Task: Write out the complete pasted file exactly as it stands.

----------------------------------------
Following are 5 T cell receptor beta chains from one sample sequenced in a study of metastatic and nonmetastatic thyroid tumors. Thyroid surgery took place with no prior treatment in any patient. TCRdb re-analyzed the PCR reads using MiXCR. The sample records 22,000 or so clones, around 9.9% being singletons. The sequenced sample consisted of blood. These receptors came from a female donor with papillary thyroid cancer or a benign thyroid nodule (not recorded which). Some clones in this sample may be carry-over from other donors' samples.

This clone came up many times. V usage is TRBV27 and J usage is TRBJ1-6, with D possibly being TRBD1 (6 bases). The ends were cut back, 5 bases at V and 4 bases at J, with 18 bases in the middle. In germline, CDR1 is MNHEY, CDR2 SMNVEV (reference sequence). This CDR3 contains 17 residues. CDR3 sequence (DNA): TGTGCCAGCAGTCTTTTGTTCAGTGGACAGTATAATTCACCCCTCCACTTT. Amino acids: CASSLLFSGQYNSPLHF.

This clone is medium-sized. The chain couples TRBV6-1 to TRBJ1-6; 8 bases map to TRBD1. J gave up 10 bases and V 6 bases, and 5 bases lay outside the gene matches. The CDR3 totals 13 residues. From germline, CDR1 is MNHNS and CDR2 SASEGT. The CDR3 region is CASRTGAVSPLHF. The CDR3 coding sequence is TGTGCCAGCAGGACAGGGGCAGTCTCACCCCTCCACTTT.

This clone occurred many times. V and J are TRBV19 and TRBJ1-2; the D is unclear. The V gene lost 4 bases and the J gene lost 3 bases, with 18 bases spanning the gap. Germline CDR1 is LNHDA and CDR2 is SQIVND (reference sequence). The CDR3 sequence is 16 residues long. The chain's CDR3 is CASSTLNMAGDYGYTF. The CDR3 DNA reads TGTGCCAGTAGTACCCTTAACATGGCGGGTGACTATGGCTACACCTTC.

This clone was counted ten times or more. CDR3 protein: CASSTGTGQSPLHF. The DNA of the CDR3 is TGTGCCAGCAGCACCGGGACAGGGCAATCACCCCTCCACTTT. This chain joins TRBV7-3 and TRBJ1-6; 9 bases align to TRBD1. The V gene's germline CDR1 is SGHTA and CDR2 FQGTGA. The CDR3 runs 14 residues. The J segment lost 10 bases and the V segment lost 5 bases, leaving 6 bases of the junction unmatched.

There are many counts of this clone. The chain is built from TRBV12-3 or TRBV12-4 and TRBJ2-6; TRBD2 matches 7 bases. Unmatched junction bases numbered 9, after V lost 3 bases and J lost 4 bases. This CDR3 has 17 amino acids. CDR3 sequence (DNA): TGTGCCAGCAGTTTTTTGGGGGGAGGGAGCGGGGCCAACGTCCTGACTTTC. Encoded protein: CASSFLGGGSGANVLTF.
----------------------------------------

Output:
Following are 5 T cell receptor beta chains from one sample sequenced in a study of metastatic and nonmetastatic thyroid tumors. Thyroid surgery took place with no prior treatment in any patient. TCRdb re-analyzed the PCR reads using MiXCR. The sample records 22,000 or so clones, around 9.9% being singletons. The sequenced sample consisted of blood. These receptors came from a female donor with papillary thyroid cancer or a benign thyroid nodule (not recorded which). Some clones in this sample may be carry-over from other donors' samples.

This clone came up many times. V usage is TRBV27 and J usage is TRBJ1-6, with D possibly being TRBD1 (6 bases). The ends were cut back, 5 bases at V and 4 bases at J, with 18 bases in the middle. In germline, CDR1 is MNHEY, CDR2 SMNVEV (reference sequence). This CDR3 contains 17 residues. CDR3 sequence (DNA): TGTGCCAGCAGTCTTTTGTTCAGTGGACAGTATAATTCACCCCTCCACTTT. Amino acids: CASSLLFSGQYNSPLHF.

This clone is medium-sized. The chain couples TRBV6-1 to TRBJ1-6; 8 bases map to TRBD1. J gave up 10 bases and V 6 bases, and 5 bases lay outside the gene matches. The CDR3 totals 13 residues. From germline, CDR1 is MNHNS and CDR2 SASEGT. The CDR3 region is CASRTGAVSPLHF. The CDR3 coding sequence is TGTGCCAGCAGGACAGGGGCAGTCTCACCCCTCCACTTT.

This clone occurred many times. V and J are TRBV19 and TRBJ1-2; the D is unclear. The V gene lost 4 bases and the J gene lost 3 bases, with 18 bases spanning the gap. Germline CDR1 is LNHDA and CDR2 is SQIVND (reference sequence). The CDR3 sequence is 16 residues long. The chain's CDR3 is CASSTLNMAGDYGYTF. The CDR3 DNA reads TGTGCCAGTAGTACCCTTAACATGGCGGGTGACTATGGCTACACCTTC.

This clone was counted ten times or more. CDR3 protein: CASSTGTGQSPLHF. The DNA of the CDR3 is TGTGCCAGCAGCACCGGGACAGGGCAATCACCCCTCCACTTT. This chain joins TRBV7-3 and TRBJ1-6; 9 bases align to TRBD1. The V gene's germline CDR1 is SGHTA and CDR2 FQGTGA. The CDR3 runs 14 residues. The J segment lost 10 bases and the V segment lost 5 bases, leaving 6 bases of the junction unmatched.

There are many counts of this clone. The chain is built from TRBV12-3 or TRBV12-4 and TRBJ2-6; TRBD2 matches 7 bases. Unmatched junction bases numbered 9, after V lost 3 bases and J lost 4 bases. This CDR3 has 17 amino acids. CDR3 sequence (DNA): TGTGCCAGCAGTTTTTTGGGGGGAGGGAGCGGGGCCAACGTCCTGACTTTC. Encoded protein: CASSFLGGGSGANVLTF.